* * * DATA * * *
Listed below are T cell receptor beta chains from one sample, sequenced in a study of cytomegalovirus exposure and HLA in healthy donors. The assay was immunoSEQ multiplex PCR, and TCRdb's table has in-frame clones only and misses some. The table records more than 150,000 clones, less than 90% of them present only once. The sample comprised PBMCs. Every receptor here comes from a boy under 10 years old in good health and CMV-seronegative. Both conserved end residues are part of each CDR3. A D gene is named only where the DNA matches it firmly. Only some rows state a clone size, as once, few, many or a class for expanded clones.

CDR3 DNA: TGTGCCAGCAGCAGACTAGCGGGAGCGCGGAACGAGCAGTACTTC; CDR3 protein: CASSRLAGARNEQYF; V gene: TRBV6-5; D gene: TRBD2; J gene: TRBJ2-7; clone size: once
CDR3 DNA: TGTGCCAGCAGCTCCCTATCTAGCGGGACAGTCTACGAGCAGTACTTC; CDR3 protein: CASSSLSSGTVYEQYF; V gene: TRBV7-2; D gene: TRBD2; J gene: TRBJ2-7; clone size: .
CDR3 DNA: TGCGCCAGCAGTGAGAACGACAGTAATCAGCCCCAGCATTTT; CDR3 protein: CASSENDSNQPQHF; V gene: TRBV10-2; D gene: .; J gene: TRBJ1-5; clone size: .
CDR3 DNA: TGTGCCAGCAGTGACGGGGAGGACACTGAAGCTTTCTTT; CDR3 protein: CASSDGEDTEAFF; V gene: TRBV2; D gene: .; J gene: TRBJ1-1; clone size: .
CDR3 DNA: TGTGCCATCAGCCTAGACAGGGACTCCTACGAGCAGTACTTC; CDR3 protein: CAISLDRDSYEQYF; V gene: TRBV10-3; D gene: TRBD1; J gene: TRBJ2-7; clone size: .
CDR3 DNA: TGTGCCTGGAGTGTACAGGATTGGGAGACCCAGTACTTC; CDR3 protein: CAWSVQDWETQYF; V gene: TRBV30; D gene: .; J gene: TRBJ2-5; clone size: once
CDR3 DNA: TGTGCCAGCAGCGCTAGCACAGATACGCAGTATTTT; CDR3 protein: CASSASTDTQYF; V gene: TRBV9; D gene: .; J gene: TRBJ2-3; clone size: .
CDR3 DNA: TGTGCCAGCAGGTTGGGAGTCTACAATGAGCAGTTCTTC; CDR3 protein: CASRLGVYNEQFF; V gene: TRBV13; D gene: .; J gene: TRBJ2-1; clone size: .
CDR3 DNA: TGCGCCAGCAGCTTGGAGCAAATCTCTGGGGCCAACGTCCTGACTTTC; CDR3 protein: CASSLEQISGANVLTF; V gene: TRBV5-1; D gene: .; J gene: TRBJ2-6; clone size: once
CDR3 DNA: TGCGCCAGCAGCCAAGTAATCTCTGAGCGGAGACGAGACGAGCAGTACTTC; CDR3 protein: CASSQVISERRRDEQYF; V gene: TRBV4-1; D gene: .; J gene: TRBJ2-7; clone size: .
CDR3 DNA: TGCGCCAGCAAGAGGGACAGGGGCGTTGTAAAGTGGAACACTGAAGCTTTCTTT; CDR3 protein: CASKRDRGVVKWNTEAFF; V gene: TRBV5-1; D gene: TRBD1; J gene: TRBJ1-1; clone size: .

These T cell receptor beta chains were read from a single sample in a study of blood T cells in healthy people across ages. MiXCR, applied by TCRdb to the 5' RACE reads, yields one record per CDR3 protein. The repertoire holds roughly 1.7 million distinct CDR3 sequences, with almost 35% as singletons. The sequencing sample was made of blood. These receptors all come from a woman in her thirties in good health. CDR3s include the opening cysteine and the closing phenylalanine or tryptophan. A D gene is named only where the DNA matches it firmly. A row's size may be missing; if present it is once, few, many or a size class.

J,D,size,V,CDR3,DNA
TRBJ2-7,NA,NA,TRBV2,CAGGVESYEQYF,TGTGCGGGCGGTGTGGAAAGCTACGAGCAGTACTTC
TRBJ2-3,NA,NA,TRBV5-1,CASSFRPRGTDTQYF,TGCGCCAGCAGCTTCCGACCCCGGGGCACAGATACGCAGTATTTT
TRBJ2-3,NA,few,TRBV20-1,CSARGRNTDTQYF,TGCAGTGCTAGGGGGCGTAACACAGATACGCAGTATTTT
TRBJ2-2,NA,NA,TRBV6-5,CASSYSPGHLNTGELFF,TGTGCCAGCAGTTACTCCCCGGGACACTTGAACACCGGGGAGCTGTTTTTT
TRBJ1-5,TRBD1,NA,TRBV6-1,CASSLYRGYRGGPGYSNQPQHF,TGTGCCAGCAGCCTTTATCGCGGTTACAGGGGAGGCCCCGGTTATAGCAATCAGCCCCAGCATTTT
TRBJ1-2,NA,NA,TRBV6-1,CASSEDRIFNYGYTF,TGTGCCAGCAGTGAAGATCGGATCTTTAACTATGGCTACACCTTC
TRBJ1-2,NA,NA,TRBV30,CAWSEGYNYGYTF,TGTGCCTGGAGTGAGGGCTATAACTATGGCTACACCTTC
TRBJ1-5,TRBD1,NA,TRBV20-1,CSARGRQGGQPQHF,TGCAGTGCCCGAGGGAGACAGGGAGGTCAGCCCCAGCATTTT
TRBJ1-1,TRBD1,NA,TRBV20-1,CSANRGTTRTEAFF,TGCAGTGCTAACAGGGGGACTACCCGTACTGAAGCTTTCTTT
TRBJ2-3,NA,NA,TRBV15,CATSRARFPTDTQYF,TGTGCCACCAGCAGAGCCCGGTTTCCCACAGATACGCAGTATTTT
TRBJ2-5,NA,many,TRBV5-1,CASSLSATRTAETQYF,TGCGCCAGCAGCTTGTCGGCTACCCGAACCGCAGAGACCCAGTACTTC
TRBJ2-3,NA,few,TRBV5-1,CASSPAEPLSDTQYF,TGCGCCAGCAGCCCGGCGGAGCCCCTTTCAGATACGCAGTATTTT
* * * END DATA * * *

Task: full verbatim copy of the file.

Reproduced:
Listed below are T cell receptor beta chains from one sample, sequenced in a study of cytomegalovirus exposure and HLA in healthy donors. The assay was immunoSEQ multiplex PCR, and TCRdb's table has in-frame clones only and misses some. The table records more than 150,000 clones, less than 90% of them present only once. The sample comprised PBMCs. Every receptor here comes from a boy under 10 years old in good health and CMV-seronegative. Both conserved end residues are part of each CDR3. A D gene is named only where the DNA matches it firmly. Only some rows state a clone size, as once, few, many or a class for expanded clones.

CDR3 DNA: TGTGCCAGCAGCAGACTAGCGGGAGCGCGGAACGAGCAGTACTTC; CDR3 protein: CASSRLAGARNEQYF; V gene: TRBV6-5; D gene: TRBD2; J gene: TRBJ2-7; clone size: once
CDR3 DNA: TGTGCCAGCAGCTCCCTATCTAGCGGGACAGTCTACGAGCAGTACTTC; CDR3 protein: CASSSLSSGTVYEQYF; V gene: TRBV7-2; D gene: TRBD2; J gene: TRBJ2-7; clone size: .
CDR3 DNA: TGCGCCAGCAGTGAGAACGACAGTAATCAGCCCCAGCATTTT; CDR3 protein: CASSENDSNQPQHF; V gene: TRBV10-2; D gene: .; J gene: TRBJ1-5; clone size: .
CDR3 DNA: TGTGCCAGCAGTGACGGGGAGGACACTGAAGCTTTCTTT; CDR3 protein: CASSDGEDTEAFF; V gene: TRBV2; D gene: .; J gene: TRBJ1-1; clone size: .
CDR3 DNA: TGTGCCATCAGCCTAGACAGGGACTCCTACGAGCAGTACTTC; CDR3 protein: CAISLDRDSYEQYF; V gene: TRBV10-3; D gene: TRBD1; J gene: TRBJ2-7; clone size: .
CDR3 DNA: TGTGCCTGGAGTGTACAGGATTGGGAGACCCAGTACTTC; CDR3 protein: CAWSVQDWETQYF; V gene: TRBV30; D gene: .; J gene: TRBJ2-5; clone size: once
CDR3 DNA: TGTGCCAGCAGCGCTAGCACAGATACGCAGTATTTT; CDR3 protein: CASSASTDTQYF; V gene: TRBV9; D gene: .; J gene: TRBJ2-3; clone size: .
CDR3 DNA: TGTGCCAGCAGGTTGGGAGTCTACAATGAGCAGTTCTTC; CDR3 protein: CASRLGVYNEQFF; V gene: TRBV13; D gene: .; J gene: TRBJ2-1; clone size: .
CDR3 DNA: TGCGCCAGCAGCTTGGAGCAAATCTCTGGGGCCAACGTCCTGACTTTC; CDR3 protein: CASSLEQISGANVLTF; V gene: TRBV5-1; D gene: .; J gene: TRBJ2-6; clone size: once
CDR3 DNA: TGCGCCAGCAGCCAAGTAATCTCTGAGCGGAGACGAGACGAGCAGTACTTC; CDR3 protein: CASSQVISERRRDEQYF; V gene: TRBV4-1; D gene: .; J gene: TRBJ2-7; clone size: .
CDR3 DNA: TGCGCCAGCAAGAGGGACAGGGGCGTTGTAAAGTGGAACACTGAAGCTTTCTTT; CDR3 protein: CASKRDRGVVKWNTEAFF; V gene: TRBV5-1; D gene: TRBD1; J gene: TRBJ1-1; clone size: .

These T cell receptor beta chains were read from a single sample in a study of blood T cells in healthy people across ages. MiXCR, applied by TCRdb to the 5' RACE reads, yields one record per CDR3 protein. The repertoire holds roughly 1.7 million distinct CDR3 sequences, with almost 35% as singletons. The sequencing sample was made of blood. These receptors all come from a woman in her thirties in good health. CDR3s include the opening cysteine and the closing phenylalanine or tryptophan. A D gene is named only where the DNA matches it firmly. A row's size may be missing; if present it is once, few, many or a size class.

J,D,size,V,CDR3,DNA
TRBJ2-7,NA,NA,TRBV2,CAGGVESYEQYF,TGTGCGGGCGGTGTGGAAAGCTACGAGCAGTACTTC
TRBJ2-3,NA,NA,TRBV5-1,CASSFRPRGTDTQYF,TGCGCCAGCAGCTTCCGACCCCGGGGCACAGATACGCAGTATTTT
TRBJ2-3,NA,few,TRBV20-1,CSARGRNTDTQYF,TGCAGTGCTAGGGGGCGTAACACAGATACGCAGTATTTT
TRBJ2-2,NA,NA,TRBV6-5,CASSYSPGHLNTGELFF,TGTGCCAGCAGTTACTCCCCGGGACACTTGAACACCGGGGAGCTGTTTTTT
TRBJ1-5,TRBD1,NA,TRBV6-1,CASSLYRGYRGGPGYSNQPQHF,TGTGCCAGCAGCCTTTATCGCGGTTACAGGGGAGGCCCCGGTTATAGCAATCAGCCCCAGCATTTT
TRBJ1-2,NA,NA,TRBV6-1,CASSEDRIFNYGYTF,TGTGCCAGCAGTGAAGATCGGATCTTTAACTATGGCTACACCTTC
TRBJ1-2,NA,NA,TRBV30,CAWSEGYNYGYTF,TGTGCCTGGAGTGAGGGCTATAACTATGGCTACACCTTC
TRBJ1-5,TRBD1,NA,TRBV20-1,CSARGRQGGQPQHF,TGCAGTGCCCGAGGGAGACAGGGAGGTCAGCCCCAGCATTTT
TRBJ1-1,TRBD1,NA,TRBV20-1,CSANRGTTRTEAFF,TGCAGTGCTAACAGGGGGACTACCCGTACTGAAGCTTTCTTT
TRBJ2-3,NA,NA,TRBV15,CATSRARFPTDTQYF,TGTGCCACCAGCAGAGCCCGGTTTCCCACAGATACGCAGTATTTT
TRBJ2-5,NA,many,TRBV5-1,CASSLSATRTAETQYF,TGCGCCAGCAGCTTGTCGGCTACCCGAACCGCAGAGACCCAGTACTTC
TRBJ2-3,NA,few,TRBV5-1,CASSPAEPLSDTQYF,TGCGCCAGCAGCCCGGCGGAGCCCCTTTCAGATACGCAGTATTTT